The live observation helps narrow down the vast array of phenomena that might cause fast radio bursts. Although the source of these bursts remains a mystery, scientists say it must be huge, cataclysmic and up to 5 billion light-years away. This study sheds light on their exact origins, noting that a top contender is a flare from a magnetar, a neutron star with a magnetic field a million billion times more powerful than Earth's.

Caught red-handed

Over the past few years, astronomers have discovered a handful of fast radio bursts, each emitting as much energy in 1 millisecond as the sun emits in 10,000 years. Astronomers found the radio bursts long after they had occurred, by sifting through archived data from the 64-meter (210 feet) Parkes radio telescopeand the 305-meter (1,000 feet) Arecibo Observatory in Puerto Rico.

"These bursts were generally discovered weeks or months — or even more than a decade — after they happened," Emily Petroff, a Ph.D. candidate at the Swinburne University of Technology in Melbourne, Australia, and lead author of the new study, said in the same statement.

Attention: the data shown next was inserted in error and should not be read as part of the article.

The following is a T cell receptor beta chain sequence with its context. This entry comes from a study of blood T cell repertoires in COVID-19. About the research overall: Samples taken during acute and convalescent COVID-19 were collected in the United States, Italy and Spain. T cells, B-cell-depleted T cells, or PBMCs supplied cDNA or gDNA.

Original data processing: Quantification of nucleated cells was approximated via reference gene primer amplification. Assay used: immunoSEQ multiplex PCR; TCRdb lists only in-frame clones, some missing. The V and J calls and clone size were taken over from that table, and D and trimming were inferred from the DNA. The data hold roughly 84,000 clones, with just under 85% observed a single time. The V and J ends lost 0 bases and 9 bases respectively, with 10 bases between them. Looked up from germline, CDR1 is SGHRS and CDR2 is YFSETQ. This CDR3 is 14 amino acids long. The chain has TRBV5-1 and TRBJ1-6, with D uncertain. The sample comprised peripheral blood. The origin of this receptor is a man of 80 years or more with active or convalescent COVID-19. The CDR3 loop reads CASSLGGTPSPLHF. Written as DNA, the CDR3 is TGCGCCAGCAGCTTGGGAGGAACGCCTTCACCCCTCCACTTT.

Astronomers estimate that fast radio bursts might occur 10,000 times a day across the entire sky, so it was only a matter of time before astronomers caught one in the act. By catching a fast radio burst live, astronomers can quickly follow up that observation with other telescopes. And, the more data they have, the more likely astronomers will be able to discover the origins of these wacky signatures.

Exact phenomena?